0 Kudos
Veteran Advisor

Re: Land price comparison Gotta go with Kraft t

I was working two jobs, besides farming a quarter section, when I bought my first 80 acres when prices were on the way down in the 1980's. Thought I had a good deal, but before the deal even closed, I knew I was on the wrong side. A smart guy would have left his down payment go and bought twice as much land later, but then I guess I always thought if you agreed to do something, you should follow through on it. Today , the 80 is worth many times what I paid for it, and it has stood up as a "good deal". Plus, people know that my checks don't bounce and I don't renege on a deal, and for some, that is still worth something.

I do think that many of the current farming generation have learned the wrong lessons from the 80's , as they grew up watching the most honest, hard working farmers get sold out, and the shifty, beady eyed BTO's renege on deals, and get bigger and apparently more successful each year. I guess most feel now that bailouts are part of normal operating procedure, and do not put any moral judgement on them. Why should they, when we have witnessed one bailout after another on the national scene.

Having said that, I would say that those thay have averaged $6 per bushel for corn over the last five years are in a great position to buy land at the current  inflated prices, especially if they are going to average that and more for the next decade. I know that I have not averaged anywhere near that price, and don't expect to for the next ten years, either. And at the current high prices of land, I am not buying anything. I bought a couple of quarter sections in the last five years and feel pretty good about the prices I paid. The land cash flowed from dollar one at the time of purchase and was a no brainer each time. It is amazing how when attitudes about land prices switch, how fast everyone gets on the same train. I just hope the track is smooth and long for them.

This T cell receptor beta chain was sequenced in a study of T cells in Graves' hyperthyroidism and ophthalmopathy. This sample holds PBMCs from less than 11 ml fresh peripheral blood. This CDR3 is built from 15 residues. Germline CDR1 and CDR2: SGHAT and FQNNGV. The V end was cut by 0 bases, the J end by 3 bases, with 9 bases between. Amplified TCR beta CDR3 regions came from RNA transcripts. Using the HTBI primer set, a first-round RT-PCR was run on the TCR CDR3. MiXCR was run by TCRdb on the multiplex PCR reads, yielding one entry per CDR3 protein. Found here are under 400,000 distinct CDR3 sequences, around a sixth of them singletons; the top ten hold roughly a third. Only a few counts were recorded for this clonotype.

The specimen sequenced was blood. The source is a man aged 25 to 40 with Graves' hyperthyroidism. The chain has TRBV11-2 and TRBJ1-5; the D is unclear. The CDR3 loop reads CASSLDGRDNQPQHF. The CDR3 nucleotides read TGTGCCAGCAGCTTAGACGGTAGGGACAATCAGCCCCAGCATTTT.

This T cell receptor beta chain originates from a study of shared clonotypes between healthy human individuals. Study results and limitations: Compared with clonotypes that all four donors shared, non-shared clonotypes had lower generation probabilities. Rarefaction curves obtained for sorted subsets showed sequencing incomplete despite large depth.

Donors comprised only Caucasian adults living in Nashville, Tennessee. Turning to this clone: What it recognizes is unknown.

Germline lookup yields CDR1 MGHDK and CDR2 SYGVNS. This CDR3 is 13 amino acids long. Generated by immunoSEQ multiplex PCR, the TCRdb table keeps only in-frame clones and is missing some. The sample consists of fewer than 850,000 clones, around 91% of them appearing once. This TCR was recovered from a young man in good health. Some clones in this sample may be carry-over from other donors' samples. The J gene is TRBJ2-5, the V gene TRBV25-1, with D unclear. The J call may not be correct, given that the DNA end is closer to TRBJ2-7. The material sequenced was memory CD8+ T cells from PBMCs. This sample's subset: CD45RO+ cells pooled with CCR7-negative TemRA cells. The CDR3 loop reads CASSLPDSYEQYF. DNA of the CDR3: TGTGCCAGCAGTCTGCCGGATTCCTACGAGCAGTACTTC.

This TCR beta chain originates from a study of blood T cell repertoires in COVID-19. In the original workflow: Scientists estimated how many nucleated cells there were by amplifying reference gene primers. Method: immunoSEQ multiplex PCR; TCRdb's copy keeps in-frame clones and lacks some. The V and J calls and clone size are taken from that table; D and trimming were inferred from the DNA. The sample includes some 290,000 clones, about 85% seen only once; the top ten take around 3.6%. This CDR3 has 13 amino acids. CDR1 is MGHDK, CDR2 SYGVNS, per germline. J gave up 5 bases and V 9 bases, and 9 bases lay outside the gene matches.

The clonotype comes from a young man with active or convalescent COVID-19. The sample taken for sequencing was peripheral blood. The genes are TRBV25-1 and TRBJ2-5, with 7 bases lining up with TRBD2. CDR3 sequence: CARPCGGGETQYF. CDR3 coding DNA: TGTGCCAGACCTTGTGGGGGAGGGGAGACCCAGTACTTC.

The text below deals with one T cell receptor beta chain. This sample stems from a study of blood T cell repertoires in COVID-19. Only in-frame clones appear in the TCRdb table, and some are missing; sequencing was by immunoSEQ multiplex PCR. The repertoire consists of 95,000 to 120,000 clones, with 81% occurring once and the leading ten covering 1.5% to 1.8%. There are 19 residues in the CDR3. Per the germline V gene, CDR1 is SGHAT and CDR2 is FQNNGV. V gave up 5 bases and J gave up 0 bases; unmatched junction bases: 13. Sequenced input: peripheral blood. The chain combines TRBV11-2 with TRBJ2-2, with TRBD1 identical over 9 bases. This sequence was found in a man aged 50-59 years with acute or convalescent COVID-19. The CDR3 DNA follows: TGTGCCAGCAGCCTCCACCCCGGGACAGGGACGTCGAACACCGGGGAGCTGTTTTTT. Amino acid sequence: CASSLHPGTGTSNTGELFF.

Senior Contributor

Re: Land price comparison

How long have we heard "Land is too high right now?" Certainly all of my lifetime. I was still playing with toy tractors in the sandbox when the 80's land bust happened. Heard too high at 3,000, 4,000, 5,000 etc all the way until today. I think it will level off sometime and remain steady for some time afterward, not pop and go back to half of what today's prices are. Also, who would sell once prices come down? There would be a flush of new sellers once prices top off and dip slightly. There is a flush of unconventional sellers right now. I've seen churches, school corporations, counties, investors, and also the normal heirs and retired farmers listed as sellers.
0 Kudos
Senior Advisor

Re: Land price comparison Gotta go with Kraft t

Kudos for doing the right thing!

0 Kudos
Senior Contributor

Re: Land price comparison

I had a friend attend a sale the next county over from me last night. Texted me when it was going on. 160 acres of decent ground, slightly rolling with a few waterways went for $6850. This was 1 township over from the $12,400 last fall. He said it was more of a back to earth feeling in the room and most in attendance thought it was well valued at that price.
0 Kudos